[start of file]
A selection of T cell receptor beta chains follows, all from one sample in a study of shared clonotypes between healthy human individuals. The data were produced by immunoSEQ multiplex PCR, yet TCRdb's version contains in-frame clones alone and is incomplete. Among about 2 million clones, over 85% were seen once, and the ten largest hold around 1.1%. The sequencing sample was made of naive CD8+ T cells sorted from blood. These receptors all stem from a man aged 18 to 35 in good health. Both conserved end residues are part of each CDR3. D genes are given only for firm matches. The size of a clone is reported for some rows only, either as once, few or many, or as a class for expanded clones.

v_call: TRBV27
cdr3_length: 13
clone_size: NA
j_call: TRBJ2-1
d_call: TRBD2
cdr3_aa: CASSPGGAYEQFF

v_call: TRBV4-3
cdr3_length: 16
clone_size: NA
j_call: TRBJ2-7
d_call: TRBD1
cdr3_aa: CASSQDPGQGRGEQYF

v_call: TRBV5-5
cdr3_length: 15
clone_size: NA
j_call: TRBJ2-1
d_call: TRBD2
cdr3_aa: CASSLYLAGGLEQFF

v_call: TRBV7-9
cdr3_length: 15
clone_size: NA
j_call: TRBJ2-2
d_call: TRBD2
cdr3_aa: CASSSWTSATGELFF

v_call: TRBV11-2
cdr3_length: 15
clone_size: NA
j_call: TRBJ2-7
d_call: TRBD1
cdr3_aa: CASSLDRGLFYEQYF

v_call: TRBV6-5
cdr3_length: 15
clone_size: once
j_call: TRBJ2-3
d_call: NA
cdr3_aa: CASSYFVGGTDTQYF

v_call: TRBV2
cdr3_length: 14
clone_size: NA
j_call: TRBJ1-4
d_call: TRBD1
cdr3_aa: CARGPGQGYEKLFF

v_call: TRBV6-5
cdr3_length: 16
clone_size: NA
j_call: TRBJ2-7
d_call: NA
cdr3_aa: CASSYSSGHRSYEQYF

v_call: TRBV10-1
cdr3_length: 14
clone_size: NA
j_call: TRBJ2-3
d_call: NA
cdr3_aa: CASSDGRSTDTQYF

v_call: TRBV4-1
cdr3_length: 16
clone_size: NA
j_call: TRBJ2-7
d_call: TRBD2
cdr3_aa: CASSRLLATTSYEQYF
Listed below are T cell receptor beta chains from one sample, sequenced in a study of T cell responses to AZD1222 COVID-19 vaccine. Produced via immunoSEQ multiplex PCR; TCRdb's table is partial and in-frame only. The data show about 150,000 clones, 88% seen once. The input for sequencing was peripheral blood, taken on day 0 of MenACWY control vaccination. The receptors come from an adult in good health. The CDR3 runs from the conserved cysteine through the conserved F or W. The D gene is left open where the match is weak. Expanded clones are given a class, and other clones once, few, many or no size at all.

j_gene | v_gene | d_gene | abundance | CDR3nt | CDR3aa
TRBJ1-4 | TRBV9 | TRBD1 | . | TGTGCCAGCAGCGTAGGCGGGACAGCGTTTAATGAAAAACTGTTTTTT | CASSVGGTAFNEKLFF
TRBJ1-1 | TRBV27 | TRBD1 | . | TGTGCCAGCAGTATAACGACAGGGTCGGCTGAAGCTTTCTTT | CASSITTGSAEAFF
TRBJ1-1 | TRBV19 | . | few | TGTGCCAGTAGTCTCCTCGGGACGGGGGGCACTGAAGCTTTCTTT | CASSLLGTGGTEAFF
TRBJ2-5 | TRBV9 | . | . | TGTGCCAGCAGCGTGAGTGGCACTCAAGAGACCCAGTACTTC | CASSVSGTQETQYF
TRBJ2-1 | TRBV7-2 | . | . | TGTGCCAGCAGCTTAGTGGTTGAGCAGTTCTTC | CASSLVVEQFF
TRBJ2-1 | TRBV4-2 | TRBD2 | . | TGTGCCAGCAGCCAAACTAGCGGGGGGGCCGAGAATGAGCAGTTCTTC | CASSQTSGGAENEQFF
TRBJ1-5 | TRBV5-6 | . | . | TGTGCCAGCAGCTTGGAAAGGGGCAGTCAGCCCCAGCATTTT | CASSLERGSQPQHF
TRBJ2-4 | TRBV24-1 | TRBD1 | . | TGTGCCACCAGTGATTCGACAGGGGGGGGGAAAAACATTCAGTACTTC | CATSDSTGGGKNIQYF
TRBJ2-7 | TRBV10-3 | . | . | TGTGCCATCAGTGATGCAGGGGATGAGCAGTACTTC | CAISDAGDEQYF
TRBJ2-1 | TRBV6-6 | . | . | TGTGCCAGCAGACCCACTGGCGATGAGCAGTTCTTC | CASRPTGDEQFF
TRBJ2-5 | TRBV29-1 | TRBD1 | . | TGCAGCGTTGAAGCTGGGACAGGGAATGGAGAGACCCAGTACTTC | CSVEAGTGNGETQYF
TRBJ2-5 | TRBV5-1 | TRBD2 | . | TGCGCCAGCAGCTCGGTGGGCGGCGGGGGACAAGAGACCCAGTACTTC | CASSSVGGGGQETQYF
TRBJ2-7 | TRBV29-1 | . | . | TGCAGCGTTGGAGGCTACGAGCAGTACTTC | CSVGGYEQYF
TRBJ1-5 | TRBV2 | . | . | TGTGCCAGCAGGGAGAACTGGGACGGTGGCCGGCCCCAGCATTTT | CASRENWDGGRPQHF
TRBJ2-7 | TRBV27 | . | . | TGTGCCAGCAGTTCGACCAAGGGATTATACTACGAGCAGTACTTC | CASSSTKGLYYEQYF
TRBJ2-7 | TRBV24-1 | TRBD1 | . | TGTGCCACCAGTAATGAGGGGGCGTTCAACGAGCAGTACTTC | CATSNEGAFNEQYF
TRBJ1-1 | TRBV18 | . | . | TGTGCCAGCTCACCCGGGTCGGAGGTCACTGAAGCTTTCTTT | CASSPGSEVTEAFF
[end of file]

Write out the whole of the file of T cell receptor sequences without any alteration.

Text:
A selection of T cell receptor beta chains follows, all from one sample in a study of shared clonotypes between healthy human individuals. The data were produced by immunoSEQ multiplex PCR, yet TCRdb's version contains in-frame clones alone and is incomplete. Among about 2 million clones, over 85% were seen once, and the ten largest hold around 1.1%. The sequencing sample was made of naive CD8+ T cells sorted from blood. These receptors all stem from a man aged 18 to 35 in good health. Both conserved end residues are part of each CDR3. D genes are given only for firm matches. The size of a clone is reported for some rows only, either as once, few or many, or as a class for expanded clones.

v_call: TRBV27
cdr3_length: 13
clone_size: NA
j_call: TRBJ2-1
d_call: TRBD2
cdr3_aa: CASSPGGAYEQFF

v_call: TRBV4-3
cdr3_length: 16
clone_size: NA
j_call: TRBJ2-7
d_call: TRBD1
cdr3_aa: CASSQDPGQGRGEQYF

v_call: TRBV5-5
cdr3_length: 15
clone_size: NA
j_call: TRBJ2-1
d_call: TRBD2
cdr3_aa: CASSLYLAGGLEQFF

v_call: TRBV7-9
cdr3_length: 15
clone_size: NA
j_call: TRBJ2-2
d_call: TRBD2
cdr3_aa: CASSSWTSATGELFF

v_call: TRBV11-2
cdr3_length: 15
clone_size: NA
j_call: TRBJ2-7
d_call: TRBD1
cdr3_aa: CASSLDRGLFYEQYF

v_call: TRBV6-5
cdr3_length: 15
clone_size: once
j_call: TRBJ2-3
d_call: NA
cdr3_aa: CASSYFVGGTDTQYF

v_call: TRBV2
cdr3_length: 14
clone_size: NA
j_call: TRBJ1-4
d_call: TRBD1
cdr3_aa: CARGPGQGYEKLFF

v_call: TRBV6-5
cdr3_length: 16
clone_size: NA
j_call: TRBJ2-7
d_call: NA
cdr3_aa: CASSYSSGHRSYEQYF

v_call: TRBV10-1
cdr3_length: 14
clone_size: NA
j_call: TRBJ2-3
d_call: NA
cdr3_aa: CASSDGRSTDTQYF

v_call: TRBV4-1
cdr3_length: 16
clone_size: NA
j_call: TRBJ2-7
d_call: TRBD2
cdr3_aa: CASSRLLATTSYEQYF
Listed below are T cell receptor beta chains from one sample, sequenced in a study of T cell responses to AZD1222 COVID-19 vaccine. Produced via immunoSEQ multiplex PCR; TCRdb's table is partial and in-frame only. The data show about 150,000 clones, 88% seen once. The input for sequencing was peripheral blood, taken on day 0 of MenACWY control vaccination. The receptors come from an adult in good health. The CDR3 runs from the conserved cysteine through the conserved F or W. The D gene is left open where the match is weak. Expanded clones are given a class, and other clones once, few, many or no size at all.

j_gene | v_gene | d_gene | abundance | CDR3nt | CDR3aa
TRBJ1-4 | TRBV9 | TRBD1 | . | TGTGCCAGCAGCGTAGGCGGGACAGCGTTTAATGAAAAACTGTTTTTT | CASSVGGTAFNEKLFF
TRBJ1-1 | TRBV27 | TRBD1 | . | TGTGCCAGCAGTATAACGACAGGGTCGGCTGAAGCTTTCTTT | CASSITTGSAEAFF
TRBJ1-1 | TRBV19 | . | few | TGTGCCAGTAGTCTCCTCGGGACGGGGGGCACTGAAGCTTTCTTT | CASSLLGTGGTEAFF
TRBJ2-5 | TRBV9 | . | . | TGTGCCAGCAGCGTGAGTGGCACTCAAGAGACCCAGTACTTC | CASSVSGTQETQYF
TRBJ2-1 | TRBV7-2 | . | . | TGTGCCAGCAGCTTAGTGGTTGAGCAGTTCTTC | CASSLVVEQFF
TRBJ2-1 | TRBV4-2 | TRBD2 | . | TGTGCCAGCAGCCAAACTAGCGGGGGGGCCGAGAATGAGCAGTTCTTC | CASSQTSGGAENEQFF
TRBJ1-5 | TRBV5-6 | . | . | TGTGCCAGCAGCTTGGAAAGGGGCAGTCAGCCCCAGCATTTT | CASSLERGSQPQHF
TRBJ2-4 | TRBV24-1 | TRBD1 | . | TGTGCCACCAGTGATTCGACAGGGGGGGGGAAAAACATTCAGTACTTC | CATSDSTGGGKNIQYF
TRBJ2-7 | TRBV10-3 | . | . | TGTGCCATCAGTGATGCAGGGGATGAGCAGTACTTC | CAISDAGDEQYF
TRBJ2-1 | TRBV6-6 | . | . | TGTGCCAGCAGACCCACTGGCGATGAGCAGTTCTTC | CASRPTGDEQFF
TRBJ2-5 | TRBV29-1 | TRBD1 | . | TGCAGCGTTGAAGCTGGGACAGGGAATGGAGAGACCCAGTACTTC | CSVEAGTGNGETQYF
TRBJ2-5 | TRBV5-1 | TRBD2 | . | TGCGCCAGCAGCTCGGTGGGCGGCGGGGGACAAGAGACCCAGTACTTC | CASSSVGGGGQETQYF
TRBJ2-7 | TRBV29-1 | . | . | TGCAGCGTTGGAGGCTACGAGCAGTACTTC | CSVGGYEQYF
TRBJ1-5 | TRBV2 | . | . | TGTGCCAGCAGGGAGAACTGGGACGGTGGCCGGCCCCAGCATTTT | CASRENWDGGRPQHF
TRBJ2-7 | TRBV27 | . | . | TGTGCCAGCAGTTCGACCAAGGGATTATACTACGAGCAGTACTTC | CASSSTKGLYYEQYF
TRBJ2-7 | TRBV24-1 | TRBD1 | . | TGTGCCACCAGTAATGAGGGGGCGTTCAACGAGCAGTACTTC | CATSNEGAFNEQYF
TRBJ1-1 | TRBV18 | . | . | TGTGCCAGCTCACCCGGGTCGGAGGTCACTGAAGCTTTCTTT | CASSPGSEVTEAFF